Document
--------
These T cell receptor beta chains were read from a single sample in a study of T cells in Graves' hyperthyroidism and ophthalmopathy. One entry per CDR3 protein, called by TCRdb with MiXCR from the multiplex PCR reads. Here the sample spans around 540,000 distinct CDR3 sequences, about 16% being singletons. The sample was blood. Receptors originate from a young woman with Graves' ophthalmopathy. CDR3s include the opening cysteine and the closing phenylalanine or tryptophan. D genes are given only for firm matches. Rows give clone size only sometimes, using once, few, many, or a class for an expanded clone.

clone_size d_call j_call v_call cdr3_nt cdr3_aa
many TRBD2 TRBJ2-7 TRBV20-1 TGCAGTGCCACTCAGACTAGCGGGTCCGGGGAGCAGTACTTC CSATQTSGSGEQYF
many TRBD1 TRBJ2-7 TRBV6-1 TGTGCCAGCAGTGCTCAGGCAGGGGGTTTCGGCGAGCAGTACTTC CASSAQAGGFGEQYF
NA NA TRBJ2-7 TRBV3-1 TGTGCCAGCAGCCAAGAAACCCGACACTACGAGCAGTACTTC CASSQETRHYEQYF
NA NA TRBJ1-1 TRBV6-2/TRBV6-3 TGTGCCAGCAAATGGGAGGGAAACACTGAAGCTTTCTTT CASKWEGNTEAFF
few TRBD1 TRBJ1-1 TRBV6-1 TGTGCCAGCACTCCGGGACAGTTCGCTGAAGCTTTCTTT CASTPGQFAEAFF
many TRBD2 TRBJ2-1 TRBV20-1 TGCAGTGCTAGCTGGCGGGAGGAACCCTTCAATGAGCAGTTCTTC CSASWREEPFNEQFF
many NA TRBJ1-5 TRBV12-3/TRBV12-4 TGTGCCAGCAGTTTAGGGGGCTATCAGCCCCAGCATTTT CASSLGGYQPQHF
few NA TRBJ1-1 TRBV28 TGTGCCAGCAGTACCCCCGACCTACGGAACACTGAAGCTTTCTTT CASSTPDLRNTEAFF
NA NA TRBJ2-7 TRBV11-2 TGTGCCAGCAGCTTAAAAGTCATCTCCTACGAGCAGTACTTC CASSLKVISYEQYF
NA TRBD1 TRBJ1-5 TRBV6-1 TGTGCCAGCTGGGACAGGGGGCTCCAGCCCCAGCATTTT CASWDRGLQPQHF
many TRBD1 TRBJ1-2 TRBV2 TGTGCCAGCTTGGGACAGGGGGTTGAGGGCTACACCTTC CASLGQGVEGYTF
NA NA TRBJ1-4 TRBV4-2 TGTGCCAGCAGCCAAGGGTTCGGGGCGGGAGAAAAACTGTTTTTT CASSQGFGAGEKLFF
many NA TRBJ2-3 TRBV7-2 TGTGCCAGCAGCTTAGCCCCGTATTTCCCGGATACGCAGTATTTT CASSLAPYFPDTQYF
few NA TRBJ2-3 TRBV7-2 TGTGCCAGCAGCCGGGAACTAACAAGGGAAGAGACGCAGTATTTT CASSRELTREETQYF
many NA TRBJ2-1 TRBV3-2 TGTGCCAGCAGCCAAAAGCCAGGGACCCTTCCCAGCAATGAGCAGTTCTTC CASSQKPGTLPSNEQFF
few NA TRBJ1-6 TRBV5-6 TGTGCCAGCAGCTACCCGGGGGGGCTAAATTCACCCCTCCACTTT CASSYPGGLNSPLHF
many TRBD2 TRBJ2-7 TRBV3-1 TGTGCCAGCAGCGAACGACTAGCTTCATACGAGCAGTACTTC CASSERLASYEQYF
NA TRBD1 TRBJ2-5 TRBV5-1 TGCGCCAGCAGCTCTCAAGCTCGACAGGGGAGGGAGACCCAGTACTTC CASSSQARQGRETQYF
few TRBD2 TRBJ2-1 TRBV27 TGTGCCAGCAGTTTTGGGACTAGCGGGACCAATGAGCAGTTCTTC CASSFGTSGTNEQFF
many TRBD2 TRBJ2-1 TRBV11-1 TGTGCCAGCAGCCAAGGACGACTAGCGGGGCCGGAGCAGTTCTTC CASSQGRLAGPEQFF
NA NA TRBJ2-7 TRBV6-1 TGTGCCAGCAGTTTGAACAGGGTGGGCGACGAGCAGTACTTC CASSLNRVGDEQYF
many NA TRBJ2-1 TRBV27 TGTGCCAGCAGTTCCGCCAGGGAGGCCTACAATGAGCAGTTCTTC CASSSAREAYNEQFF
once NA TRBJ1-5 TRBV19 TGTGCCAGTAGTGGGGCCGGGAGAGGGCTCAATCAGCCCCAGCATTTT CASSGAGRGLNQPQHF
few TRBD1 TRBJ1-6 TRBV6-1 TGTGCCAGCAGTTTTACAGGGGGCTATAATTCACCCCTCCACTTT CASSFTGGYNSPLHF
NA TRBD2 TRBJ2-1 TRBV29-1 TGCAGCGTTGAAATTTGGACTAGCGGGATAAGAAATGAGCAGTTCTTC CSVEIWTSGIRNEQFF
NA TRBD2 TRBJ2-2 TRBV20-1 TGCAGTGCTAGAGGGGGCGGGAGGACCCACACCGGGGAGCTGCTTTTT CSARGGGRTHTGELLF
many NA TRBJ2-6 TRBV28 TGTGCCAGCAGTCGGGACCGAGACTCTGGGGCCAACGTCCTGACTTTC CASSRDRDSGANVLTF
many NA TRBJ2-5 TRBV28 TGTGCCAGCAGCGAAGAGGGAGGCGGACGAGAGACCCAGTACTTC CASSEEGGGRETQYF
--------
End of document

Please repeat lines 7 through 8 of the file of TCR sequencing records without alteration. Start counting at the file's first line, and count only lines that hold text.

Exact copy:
few TRBD1 TRBJ1-1 TRBV6-1 TGTGCCAGCACTCCGGGACAGTTCGCTGAAGCTTTCTTT CASTPGQFAEAFF
many TRBD2 TRBJ2-1 TRBV20-1 TGCAGTGCTAGCTGGCGGGAGGAACCCTTCAATGAGCAGTTCTTC CSASWREEPFNEQFF